For Gramsci, hegemony helped to explain why class conflict was not endemic despite the fact that power and capital were so unevenly distributed and the working class in Italy, particularly the southern peasantry led such confined lives.
Gramsci argued that the poor partly consented to their oppression because they shared certain cultural dispositions with the rich.
Crucially, it offered the promise, and sometimes the opportunity, for change.
Hegemony was bound to beliefs and passions so deep as to form the very substance of a practice of life. The struggle between Gramscianism and structuralism gradually dissolved during the eighties. This is the kind of model I invoke in slightly different terms above. In this model, particular interactions between social and cultural fields are local, and need not have implications for society as a whole.
Rather, each interaction has power effects insofar as it conditions individual lives. Furthermore, individuals have a number of different, often mutable identities rather than a single fixed identity, and this spread of identities, and the occasions for invention and recombination that it throws up, form a ground for political and cultural agency.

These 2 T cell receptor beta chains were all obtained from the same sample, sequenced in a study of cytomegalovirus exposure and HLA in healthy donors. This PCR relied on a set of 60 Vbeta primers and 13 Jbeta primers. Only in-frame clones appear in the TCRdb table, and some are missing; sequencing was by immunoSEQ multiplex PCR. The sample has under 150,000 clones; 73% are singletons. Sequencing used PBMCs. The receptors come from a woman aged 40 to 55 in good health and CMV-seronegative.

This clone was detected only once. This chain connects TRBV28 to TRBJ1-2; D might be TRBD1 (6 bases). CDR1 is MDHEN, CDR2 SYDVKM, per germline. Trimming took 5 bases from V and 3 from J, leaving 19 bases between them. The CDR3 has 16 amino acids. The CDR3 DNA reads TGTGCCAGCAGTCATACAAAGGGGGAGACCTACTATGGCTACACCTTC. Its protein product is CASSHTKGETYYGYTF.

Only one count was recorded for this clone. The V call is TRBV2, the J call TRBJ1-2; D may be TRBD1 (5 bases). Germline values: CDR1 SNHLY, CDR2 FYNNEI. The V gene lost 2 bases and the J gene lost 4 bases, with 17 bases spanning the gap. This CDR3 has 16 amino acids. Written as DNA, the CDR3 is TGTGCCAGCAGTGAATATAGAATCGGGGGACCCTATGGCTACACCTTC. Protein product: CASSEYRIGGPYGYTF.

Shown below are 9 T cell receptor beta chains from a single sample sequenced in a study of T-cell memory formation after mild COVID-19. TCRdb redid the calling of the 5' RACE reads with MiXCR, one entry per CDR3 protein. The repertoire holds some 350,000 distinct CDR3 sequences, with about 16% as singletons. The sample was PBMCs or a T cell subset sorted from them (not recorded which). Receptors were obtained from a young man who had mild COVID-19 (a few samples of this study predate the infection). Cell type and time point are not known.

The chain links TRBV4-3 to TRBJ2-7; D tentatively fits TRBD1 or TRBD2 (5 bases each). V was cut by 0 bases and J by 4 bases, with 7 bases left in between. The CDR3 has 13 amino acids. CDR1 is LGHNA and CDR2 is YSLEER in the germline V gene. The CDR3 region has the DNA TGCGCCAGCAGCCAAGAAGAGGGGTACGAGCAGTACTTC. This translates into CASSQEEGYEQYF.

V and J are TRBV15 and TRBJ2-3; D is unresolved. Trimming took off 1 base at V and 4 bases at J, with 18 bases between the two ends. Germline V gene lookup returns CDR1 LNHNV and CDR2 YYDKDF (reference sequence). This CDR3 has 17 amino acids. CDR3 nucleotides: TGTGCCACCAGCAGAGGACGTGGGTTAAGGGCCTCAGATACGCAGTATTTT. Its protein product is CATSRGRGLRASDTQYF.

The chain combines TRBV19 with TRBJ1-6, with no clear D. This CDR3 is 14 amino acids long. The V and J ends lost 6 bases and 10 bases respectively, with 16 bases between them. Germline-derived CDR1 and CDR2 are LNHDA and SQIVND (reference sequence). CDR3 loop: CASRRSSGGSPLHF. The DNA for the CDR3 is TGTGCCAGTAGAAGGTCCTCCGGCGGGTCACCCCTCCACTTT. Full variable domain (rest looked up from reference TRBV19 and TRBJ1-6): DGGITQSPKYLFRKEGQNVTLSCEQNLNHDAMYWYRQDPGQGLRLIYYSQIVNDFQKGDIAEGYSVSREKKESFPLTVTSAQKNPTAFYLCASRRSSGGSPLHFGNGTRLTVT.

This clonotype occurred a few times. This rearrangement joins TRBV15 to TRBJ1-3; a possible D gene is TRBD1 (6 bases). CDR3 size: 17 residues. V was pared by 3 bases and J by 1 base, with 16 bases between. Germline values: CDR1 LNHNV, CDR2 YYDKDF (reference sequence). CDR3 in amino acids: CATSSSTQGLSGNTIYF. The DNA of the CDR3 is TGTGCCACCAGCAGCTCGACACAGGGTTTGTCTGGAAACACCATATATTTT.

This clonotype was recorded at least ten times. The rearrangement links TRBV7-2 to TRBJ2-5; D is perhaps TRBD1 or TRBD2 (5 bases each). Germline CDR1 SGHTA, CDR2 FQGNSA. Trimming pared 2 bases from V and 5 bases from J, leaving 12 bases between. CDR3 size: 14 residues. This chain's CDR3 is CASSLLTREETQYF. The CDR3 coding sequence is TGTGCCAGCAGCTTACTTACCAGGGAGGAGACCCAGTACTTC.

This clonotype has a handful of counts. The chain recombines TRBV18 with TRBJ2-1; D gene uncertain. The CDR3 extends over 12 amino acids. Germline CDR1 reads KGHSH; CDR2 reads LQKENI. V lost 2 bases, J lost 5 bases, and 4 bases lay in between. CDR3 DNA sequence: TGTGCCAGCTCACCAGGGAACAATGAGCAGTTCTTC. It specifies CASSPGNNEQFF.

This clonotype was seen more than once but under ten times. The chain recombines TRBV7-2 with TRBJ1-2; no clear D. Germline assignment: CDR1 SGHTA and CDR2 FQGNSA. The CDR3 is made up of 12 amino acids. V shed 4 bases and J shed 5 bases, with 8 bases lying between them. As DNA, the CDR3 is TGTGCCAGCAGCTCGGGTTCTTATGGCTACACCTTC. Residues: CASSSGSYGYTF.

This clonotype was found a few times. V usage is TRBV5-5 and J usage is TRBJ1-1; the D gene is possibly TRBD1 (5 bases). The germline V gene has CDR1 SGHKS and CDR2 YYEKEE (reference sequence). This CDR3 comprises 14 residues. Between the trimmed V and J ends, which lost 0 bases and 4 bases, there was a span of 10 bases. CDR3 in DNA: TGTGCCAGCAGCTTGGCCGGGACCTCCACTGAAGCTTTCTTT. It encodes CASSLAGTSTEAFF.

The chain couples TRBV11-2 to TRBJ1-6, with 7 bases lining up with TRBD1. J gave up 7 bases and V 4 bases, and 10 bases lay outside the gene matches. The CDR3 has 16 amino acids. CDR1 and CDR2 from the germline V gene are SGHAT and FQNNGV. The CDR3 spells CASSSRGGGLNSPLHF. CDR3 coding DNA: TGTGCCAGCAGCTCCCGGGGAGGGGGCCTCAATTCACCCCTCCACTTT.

Indeed, leaving this particular theory aside, the understanding of individual and communal agency shifted over the years. Take as an example a relatively early work from the Birmingham school such as the collectively written Policing the Crisis Hall et al.
This showed that the media panic around a mugging in Handsworth by a young black man helped the state to inaugurate policies that controlled not so much crime but black male youth as such. Here black youth were seen as subjects of ideology, policing, media scares and so on, rather than as players negotiating and opposing dominant forces in the social field. This vision of victim passivity was to change in cultural studies of the eighties, when individuals came to be regarded as agents rather than as subjects of larger ideological and social structures.